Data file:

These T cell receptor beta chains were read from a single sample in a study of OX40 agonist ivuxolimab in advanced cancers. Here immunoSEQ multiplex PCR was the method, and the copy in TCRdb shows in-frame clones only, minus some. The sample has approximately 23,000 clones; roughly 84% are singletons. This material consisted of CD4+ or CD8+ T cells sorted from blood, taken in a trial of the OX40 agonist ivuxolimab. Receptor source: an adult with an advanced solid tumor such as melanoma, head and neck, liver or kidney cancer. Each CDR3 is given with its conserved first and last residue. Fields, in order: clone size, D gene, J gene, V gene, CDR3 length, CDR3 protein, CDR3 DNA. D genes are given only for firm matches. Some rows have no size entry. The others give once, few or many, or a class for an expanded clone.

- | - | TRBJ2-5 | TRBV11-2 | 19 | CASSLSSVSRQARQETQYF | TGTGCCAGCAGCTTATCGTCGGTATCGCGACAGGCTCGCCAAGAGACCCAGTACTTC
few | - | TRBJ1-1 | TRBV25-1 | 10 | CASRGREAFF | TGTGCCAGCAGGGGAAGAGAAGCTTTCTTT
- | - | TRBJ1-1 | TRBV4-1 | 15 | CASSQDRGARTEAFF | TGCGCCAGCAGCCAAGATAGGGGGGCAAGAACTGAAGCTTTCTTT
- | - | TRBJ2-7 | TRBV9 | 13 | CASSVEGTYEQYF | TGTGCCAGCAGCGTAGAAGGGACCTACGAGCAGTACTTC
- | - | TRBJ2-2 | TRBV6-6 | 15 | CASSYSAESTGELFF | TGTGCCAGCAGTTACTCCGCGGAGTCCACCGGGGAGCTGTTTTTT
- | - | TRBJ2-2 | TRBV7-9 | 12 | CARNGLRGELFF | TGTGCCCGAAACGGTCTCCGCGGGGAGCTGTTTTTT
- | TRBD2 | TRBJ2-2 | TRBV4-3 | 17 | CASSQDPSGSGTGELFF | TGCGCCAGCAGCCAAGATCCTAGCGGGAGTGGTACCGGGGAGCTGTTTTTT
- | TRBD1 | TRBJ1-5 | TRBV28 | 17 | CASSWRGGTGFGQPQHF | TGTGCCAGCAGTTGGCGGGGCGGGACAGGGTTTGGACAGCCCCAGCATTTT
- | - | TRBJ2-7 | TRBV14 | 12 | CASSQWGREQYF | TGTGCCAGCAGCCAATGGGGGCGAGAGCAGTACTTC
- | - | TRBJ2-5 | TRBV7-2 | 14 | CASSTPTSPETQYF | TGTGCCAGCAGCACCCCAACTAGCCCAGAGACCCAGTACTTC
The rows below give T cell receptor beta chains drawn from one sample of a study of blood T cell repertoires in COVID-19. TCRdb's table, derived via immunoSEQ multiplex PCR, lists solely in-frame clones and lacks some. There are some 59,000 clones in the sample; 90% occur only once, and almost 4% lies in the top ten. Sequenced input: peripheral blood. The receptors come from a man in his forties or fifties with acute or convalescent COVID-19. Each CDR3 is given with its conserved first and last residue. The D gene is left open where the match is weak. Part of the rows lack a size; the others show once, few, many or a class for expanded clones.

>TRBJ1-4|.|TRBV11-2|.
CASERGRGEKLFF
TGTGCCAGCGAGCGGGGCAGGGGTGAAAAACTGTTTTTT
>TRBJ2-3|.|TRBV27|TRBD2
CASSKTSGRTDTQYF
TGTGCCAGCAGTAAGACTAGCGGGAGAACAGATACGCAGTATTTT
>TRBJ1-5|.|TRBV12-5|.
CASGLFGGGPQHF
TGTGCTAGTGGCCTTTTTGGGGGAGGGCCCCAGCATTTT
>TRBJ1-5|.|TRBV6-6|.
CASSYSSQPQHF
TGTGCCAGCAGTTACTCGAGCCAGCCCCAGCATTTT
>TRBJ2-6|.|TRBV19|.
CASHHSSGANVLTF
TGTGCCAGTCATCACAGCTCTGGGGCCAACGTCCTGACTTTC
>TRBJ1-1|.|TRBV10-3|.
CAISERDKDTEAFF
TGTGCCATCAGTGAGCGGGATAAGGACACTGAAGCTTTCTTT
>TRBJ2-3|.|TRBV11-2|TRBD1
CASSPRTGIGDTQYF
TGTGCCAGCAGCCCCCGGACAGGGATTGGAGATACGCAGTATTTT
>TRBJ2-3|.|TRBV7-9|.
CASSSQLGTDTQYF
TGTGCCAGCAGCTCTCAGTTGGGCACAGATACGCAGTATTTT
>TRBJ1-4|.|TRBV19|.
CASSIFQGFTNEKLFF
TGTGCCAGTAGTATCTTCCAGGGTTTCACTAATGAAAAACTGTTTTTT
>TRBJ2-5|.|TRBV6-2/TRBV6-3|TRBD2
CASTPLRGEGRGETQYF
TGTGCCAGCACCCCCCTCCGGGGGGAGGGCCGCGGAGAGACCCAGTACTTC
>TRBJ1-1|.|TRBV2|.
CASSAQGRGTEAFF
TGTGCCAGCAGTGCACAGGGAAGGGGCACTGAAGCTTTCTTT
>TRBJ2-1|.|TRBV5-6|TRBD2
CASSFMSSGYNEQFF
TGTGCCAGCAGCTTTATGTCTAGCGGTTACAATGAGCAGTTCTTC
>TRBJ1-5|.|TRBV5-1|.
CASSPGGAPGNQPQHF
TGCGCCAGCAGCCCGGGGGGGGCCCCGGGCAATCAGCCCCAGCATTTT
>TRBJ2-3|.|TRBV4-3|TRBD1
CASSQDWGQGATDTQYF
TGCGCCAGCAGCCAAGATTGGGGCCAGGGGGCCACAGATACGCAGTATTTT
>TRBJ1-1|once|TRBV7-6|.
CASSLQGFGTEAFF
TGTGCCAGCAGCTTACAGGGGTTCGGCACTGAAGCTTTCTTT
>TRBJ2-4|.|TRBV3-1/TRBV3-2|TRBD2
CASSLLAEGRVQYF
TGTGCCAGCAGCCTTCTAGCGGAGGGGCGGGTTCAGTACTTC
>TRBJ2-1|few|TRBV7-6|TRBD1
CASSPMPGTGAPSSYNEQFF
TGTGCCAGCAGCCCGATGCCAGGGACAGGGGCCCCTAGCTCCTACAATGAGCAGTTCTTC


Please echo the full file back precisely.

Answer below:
These T cell receptor beta chains were read from a single sample in a study of OX40 agonist ivuxolimab in advanced cancers. Here immunoSEQ multiplex PCR was the method, and the copy in TCRdb shows in-frame clones only, minus some. The sample has approximately 23,000 clones; roughly 84% are singletons. This material consisted of CD4+ or CD8+ T cells sorted from blood, taken in a trial of the OX40 agonist ivuxolimab. Receptor source: an adult with an advanced solid tumor such as melanoma, head and neck, liver or kidney cancer. Each CDR3 is given with its conserved first and last residue. Fields, in order: clone size, D gene, J gene, V gene, CDR3 length, CDR3 protein, CDR3 DNA. D genes are given only for firm matches. Some rows have no size entry. The others give once, few or many, or a class for an expanded clone.

- | - | TRBJ2-5 | TRBV11-2 | 19 | CASSLSSVSRQARQETQYF | TGTGCCAGCAGCTTATCGTCGGTATCGCGACAGGCTCGCCAAGAGACCCAGTACTTC
few | - | TRBJ1-1 | TRBV25-1 | 10 | CASRGREAFF | TGTGCCAGCAGGGGAAGAGAAGCTTTCTTT
- | - | TRBJ1-1 | TRBV4-1 | 15 | CASSQDRGARTEAFF | TGCGCCAGCAGCCAAGATAGGGGGGCAAGAACTGAAGCTTTCTTT
- | - | TRBJ2-7 | TRBV9 | 13 | CASSVEGTYEQYF | TGTGCCAGCAGCGTAGAAGGGACCTACGAGCAGTACTTC
- | - | TRBJ2-2 | TRBV6-6 | 15 | CASSYSAESTGELFF | TGTGCCAGCAGTTACTCCGCGGAGTCCACCGGGGAGCTGTTTTTT
- | - | TRBJ2-2 | TRBV7-9 | 12 | CARNGLRGELFF | TGTGCCCGAAACGGTCTCCGCGGGGAGCTGTTTTTT
- | TRBD2 | TRBJ2-2 | TRBV4-3 | 17 | CASSQDPSGSGTGELFF | TGCGCCAGCAGCCAAGATCCTAGCGGGAGTGGTACCGGGGAGCTGTTTTTT
- | TRBD1 | TRBJ1-5 | TRBV28 | 17 | CASSWRGGTGFGQPQHF | TGTGCCAGCAGTTGGCGGGGCGGGACAGGGTTTGGACAGCCCCAGCATTTT
- | - | TRBJ2-7 | TRBV14 | 12 | CASSQWGREQYF | TGTGCCAGCAGCCAATGGGGGCGAGAGCAGTACTTC
- | - | TRBJ2-5 | TRBV7-2 | 14 | CASSTPTSPETQYF | TGTGCCAGCAGCACCCCAACTAGCCCAGAGACCCAGTACTTC
The rows below give T cell receptor beta chains drawn from one sample of a study of blood T cell repertoires in COVID-19. TCRdb's table, derived via immunoSEQ multiplex PCR, lists solely in-frame clones and lacks some. There are some 59,000 clones in the sample; 90% occur only once, and almost 4% lies in the top ten. Sequenced input: peripheral blood. The receptors come from a man in his forties or fifties with acute or convalescent COVID-19. Each CDR3 is given with its conserved first and last residue. The D gene is left open where the match is weak. Part of the rows lack a size; the others show once, few, many or a class for expanded clones.

>TRBJ1-4|.|TRBV11-2|.
CASERGRGEKLFF
TGTGCCAGCGAGCGGGGCAGGGGTGAAAAACTGTTTTTT
>TRBJ2-3|.|TRBV27|TRBD2
CASSKTSGRTDTQYF
TGTGCCAGCAGTAAGACTAGCGGGAGAACAGATACGCAGTATTTT
>TRBJ1-5|.|TRBV12-5|.
CASGLFGGGPQHF
TGTGCTAGTGGCCTTTTTGGGGGAGGGCCCCAGCATTTT
>TRBJ1-5|.|TRBV6-6|.
CASSYSSQPQHF
TGTGCCAGCAGTTACTCGAGCCAGCCCCAGCATTTT
>TRBJ2-6|.|TRBV19|.
CASHHSSGANVLTF
TGTGCCAGTCATCACAGCTCTGGGGCCAACGTCCTGACTTTC
>TRBJ1-1|.|TRBV10-3|.
CAISERDKDTEAFF
TGTGCCATCAGTGAGCGGGATAAGGACACTGAAGCTTTCTTT
>TRBJ2-3|.|TRBV11-2|TRBD1
CASSPRTGIGDTQYF
TGTGCCAGCAGCCCCCGGACAGGGATTGGAGATACGCAGTATTTT
>TRBJ2-3|.|TRBV7-9|.
CASSSQLGTDTQYF
TGTGCCAGCAGCTCTCAGTTGGGCACAGATACGCAGTATTTT
>TRBJ1-4|.|TRBV19|.
CASSIFQGFTNEKLFF
TGTGCCAGTAGTATCTTCCAGGGTTTCACTAATGAAAAACTGTTTTTT
>TRBJ2-5|.|TRBV6-2/TRBV6-3|TRBD2
CASTPLRGEGRGETQYF
TGTGCCAGCACCCCCCTCCGGGGGGAGGGCCGCGGAGAGACCCAGTACTTC
>TRBJ1-1|.|TRBV2|.
CASSAQGRGTEAFF
TGTGCCAGCAGTGCACAGGGAAGGGGCACTGAAGCTTTCTTT
>TRBJ2-1|.|TRBV5-6|TRBD2
CASSFMSSGYNEQFF
TGTGCCAGCAGCTTTATGTCTAGCGGTTACAATGAGCAGTTCTTC
>TRBJ1-5|.|TRBV5-1|.
CASSPGGAPGNQPQHF
TGCGCCAGCAGCCCGGGGGGGGCCCCGGGCAATCAGCCCCAGCATTTT
>TRBJ2-3|.|TRBV4-3|TRBD1
CASSQDWGQGATDTQYF
TGCGCCAGCAGCCAAGATTGGGGCCAGGGGGCCACAGATACGCAGTATTTT
>TRBJ1-1|once|TRBV7-6|.
CASSLQGFGTEAFF
TGTGCCAGCAGCTTACAGGGGTTCGGCACTGAAGCTTTCTTT
>TRBJ2-4|.|TRBV3-1/TRBV3-2|TRBD2
CASSLLAEGRVQYF
TGTGCCAGCAGCCTTCTAGCGGAGGGGCGGGTTCAGTACTTC
>TRBJ2-1|few|TRBV7-6|TRBD1
CASSPMPGTGAPSSYNEQFF
TGTGCCAGCAGCCCGATGCCAGGGACAGGGGCCCCTAGCTCCTACAATGAGCAGTTCTTC